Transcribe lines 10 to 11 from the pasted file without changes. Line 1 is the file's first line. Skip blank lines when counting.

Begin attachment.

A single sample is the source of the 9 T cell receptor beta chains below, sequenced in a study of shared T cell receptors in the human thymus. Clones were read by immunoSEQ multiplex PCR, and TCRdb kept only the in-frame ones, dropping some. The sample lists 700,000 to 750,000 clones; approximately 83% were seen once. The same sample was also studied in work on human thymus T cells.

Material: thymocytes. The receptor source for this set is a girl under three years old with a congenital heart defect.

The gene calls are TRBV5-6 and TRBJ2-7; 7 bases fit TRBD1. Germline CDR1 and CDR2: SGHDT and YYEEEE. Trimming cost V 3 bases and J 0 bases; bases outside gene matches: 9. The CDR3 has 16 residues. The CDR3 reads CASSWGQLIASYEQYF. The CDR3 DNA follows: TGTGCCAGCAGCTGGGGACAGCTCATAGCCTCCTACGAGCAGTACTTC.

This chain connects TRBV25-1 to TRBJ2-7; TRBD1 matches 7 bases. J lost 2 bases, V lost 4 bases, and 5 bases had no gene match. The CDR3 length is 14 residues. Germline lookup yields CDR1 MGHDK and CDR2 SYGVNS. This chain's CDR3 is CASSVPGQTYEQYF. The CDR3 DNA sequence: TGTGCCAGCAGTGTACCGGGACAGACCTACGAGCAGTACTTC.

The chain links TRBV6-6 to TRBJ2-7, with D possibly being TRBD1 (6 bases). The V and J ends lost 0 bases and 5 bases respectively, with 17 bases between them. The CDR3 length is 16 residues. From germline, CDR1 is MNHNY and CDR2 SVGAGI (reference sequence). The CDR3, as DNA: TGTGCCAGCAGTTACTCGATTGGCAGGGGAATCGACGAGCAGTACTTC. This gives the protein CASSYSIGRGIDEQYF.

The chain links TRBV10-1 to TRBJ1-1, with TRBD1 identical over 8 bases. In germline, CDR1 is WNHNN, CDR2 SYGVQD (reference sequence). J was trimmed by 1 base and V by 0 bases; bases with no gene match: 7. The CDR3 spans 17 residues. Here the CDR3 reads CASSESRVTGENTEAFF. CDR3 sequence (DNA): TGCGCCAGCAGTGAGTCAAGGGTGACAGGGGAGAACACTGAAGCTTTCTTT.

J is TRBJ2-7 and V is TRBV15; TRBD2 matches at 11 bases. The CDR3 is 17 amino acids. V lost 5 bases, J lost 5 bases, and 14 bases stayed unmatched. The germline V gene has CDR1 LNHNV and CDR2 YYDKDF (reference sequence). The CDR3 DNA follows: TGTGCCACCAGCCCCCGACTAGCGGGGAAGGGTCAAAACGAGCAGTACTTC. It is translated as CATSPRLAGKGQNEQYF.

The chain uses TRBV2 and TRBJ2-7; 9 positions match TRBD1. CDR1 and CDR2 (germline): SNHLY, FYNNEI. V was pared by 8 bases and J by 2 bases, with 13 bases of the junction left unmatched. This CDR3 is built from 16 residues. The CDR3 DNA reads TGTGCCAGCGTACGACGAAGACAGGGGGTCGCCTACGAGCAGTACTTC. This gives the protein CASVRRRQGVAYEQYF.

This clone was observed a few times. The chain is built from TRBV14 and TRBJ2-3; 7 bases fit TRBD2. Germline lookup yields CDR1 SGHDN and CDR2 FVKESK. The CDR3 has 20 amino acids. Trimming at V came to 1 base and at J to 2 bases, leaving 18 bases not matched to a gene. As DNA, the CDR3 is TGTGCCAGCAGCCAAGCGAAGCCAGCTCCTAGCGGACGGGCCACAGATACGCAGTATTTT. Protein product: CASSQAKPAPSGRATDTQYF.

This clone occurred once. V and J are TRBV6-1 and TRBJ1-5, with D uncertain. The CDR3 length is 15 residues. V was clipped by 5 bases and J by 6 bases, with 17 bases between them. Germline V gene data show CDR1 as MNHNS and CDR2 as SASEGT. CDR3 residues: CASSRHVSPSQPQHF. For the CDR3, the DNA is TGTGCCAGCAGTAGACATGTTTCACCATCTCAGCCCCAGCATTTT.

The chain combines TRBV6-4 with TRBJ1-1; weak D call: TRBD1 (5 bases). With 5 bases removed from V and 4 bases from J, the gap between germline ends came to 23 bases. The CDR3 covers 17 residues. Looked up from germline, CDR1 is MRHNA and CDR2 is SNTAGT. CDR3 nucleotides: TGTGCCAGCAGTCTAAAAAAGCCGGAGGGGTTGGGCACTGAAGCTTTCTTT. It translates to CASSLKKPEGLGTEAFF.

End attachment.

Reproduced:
This clone occurred once. V and J are TRBV6-1 and TRBJ1-5, with D uncertain. The CDR3 length is 15 residues. V was clipped by 5 bases and J by 6 bases, with 17 bases between them. Germline V gene data show CDR1 as MNHNS and CDR2 as SASEGT. CDR3 residues: CASSRHVSPSQPQHF. For the CDR3, the DNA is TGTGCCAGCAGTAGACATGTTTCACCATCTCAGCCCCAGCATTTT.

The chain combines TRBV6-4 with TRBJ1-1; weak D call: TRBD1 (5 bases). With 5 bases removed from V and 4 bases from J, the gap between germline ends came to 23 bases. The CDR3 covers 17 residues. Looked up from germline, CDR1 is MRHNA and CDR2 is SNTAGT. CDR3 nucleotides: TGTGCCAGCAGTCTAAAAAAGCCGGAGGGGTTGGGCACTGAAGCTTTCTTT. It translates to CASSLKKPEGLGTEAFF.